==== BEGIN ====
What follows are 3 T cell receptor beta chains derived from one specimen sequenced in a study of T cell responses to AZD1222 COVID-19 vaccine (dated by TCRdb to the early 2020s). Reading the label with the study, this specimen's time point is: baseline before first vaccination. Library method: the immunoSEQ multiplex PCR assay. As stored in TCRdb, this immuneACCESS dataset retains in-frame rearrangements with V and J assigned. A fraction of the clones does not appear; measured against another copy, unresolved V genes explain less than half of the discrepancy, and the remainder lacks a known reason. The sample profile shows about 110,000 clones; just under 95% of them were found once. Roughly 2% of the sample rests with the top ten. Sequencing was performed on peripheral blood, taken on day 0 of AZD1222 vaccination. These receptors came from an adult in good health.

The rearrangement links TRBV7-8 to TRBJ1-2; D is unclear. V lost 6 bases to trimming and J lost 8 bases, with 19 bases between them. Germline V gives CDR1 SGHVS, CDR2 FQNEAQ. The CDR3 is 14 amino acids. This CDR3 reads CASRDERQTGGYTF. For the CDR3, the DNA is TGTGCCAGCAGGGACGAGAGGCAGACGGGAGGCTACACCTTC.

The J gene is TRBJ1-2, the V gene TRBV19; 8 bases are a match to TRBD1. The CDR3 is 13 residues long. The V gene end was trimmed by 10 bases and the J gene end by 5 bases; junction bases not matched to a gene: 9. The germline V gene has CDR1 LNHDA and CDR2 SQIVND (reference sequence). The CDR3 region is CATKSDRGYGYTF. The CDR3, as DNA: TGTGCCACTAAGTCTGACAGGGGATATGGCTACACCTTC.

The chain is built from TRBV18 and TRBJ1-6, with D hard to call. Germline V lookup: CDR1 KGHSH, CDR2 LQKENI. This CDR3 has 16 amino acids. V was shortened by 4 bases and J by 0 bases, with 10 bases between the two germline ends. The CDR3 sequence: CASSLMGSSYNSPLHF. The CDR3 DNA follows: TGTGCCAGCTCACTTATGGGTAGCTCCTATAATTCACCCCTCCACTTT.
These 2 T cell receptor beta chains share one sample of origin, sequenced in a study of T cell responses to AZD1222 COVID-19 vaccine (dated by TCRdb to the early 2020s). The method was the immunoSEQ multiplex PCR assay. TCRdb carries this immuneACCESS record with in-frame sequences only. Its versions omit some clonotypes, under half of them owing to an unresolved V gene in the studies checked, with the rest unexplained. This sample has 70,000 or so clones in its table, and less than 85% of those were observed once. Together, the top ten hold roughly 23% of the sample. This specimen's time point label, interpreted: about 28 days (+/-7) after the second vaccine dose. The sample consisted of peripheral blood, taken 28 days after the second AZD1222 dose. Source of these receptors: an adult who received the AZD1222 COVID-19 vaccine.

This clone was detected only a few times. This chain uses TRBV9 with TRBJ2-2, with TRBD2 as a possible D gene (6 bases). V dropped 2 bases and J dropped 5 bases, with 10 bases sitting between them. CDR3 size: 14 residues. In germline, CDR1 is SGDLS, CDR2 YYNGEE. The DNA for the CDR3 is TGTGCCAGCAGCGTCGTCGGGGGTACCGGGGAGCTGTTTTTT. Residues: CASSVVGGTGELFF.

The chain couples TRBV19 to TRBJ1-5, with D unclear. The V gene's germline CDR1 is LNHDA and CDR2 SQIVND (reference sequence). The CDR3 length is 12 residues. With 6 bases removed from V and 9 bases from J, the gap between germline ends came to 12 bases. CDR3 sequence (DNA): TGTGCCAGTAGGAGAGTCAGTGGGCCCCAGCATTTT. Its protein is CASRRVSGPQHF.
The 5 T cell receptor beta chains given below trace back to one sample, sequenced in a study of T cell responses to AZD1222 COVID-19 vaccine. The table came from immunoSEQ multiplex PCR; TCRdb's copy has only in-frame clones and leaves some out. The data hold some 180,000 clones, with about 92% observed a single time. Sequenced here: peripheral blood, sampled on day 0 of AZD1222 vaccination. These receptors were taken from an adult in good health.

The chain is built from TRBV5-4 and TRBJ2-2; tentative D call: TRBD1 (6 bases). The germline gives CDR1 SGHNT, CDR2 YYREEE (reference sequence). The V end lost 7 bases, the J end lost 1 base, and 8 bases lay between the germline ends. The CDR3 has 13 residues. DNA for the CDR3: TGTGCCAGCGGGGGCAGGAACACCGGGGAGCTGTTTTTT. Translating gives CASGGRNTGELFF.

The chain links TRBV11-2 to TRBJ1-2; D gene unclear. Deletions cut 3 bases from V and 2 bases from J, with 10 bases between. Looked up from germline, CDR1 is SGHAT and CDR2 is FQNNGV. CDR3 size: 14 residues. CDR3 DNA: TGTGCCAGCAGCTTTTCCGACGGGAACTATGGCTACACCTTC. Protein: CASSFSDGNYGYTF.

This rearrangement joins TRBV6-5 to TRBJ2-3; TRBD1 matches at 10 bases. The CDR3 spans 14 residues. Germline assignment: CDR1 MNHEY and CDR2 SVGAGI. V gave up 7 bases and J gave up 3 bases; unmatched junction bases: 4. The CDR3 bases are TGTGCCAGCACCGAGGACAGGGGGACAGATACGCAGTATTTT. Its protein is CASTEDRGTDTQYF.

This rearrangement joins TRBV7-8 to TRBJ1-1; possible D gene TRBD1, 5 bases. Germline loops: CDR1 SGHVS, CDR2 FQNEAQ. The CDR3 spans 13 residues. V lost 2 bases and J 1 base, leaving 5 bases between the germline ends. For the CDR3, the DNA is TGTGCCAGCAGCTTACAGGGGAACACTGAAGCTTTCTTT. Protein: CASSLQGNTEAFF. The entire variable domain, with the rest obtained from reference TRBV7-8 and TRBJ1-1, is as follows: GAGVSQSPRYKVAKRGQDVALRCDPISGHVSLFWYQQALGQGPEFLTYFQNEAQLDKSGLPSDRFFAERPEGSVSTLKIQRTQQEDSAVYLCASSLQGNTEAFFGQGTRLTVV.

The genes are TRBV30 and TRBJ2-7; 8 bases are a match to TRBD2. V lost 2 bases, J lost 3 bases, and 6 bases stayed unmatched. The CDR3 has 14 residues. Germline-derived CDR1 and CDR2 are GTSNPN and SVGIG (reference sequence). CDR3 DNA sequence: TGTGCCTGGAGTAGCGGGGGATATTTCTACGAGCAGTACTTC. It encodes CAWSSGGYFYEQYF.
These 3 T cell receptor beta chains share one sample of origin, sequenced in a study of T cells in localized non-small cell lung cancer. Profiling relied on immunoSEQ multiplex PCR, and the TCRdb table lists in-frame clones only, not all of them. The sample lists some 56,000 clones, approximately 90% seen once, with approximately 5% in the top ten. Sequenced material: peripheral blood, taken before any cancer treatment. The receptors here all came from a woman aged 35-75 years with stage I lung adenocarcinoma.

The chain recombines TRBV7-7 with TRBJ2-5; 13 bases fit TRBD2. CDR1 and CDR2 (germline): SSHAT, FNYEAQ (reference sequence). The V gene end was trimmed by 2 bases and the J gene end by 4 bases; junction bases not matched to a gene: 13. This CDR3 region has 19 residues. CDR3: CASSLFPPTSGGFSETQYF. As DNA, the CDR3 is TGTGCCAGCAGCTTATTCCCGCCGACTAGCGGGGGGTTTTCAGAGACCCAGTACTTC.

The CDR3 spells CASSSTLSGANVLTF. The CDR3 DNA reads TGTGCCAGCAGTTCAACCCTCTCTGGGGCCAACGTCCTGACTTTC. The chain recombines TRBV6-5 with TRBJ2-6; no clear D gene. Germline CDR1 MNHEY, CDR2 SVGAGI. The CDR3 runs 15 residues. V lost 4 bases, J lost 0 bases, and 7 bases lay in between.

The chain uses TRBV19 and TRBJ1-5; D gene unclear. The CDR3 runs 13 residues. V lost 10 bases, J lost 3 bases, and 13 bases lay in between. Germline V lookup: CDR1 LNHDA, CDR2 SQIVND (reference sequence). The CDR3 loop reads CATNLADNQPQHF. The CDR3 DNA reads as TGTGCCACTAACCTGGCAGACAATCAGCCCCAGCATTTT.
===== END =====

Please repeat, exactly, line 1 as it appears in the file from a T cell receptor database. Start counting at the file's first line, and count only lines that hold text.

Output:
What follows are 3 T cell receptor beta chains derived from one specimen sequenced in a study of T cell responses to AZD1222 COVID-19 vaccine (dated by TCRdb to the early 2020s). Reading the label with the study, this specimen's time point is: baseline before first vaccination. Library method: the immunoSEQ multiplex PCR assay. As stored in TCRdb, this immuneACCESS dataset retains in-frame rearrangements with V and J assigned. A fraction of the clones does not appear; measured against another copy, unresolved V genes explain less than half of the discrepancy, and the remainder lacks a known reason. The sample profile shows about 110,000 clones; just under 95% of them were found once. Roughly 2% of the sample rests with the top ten. Sequencing was performed on peripheral blood, taken on day 0 of AZD1222 vaccination. These receptors came from an adult in good health.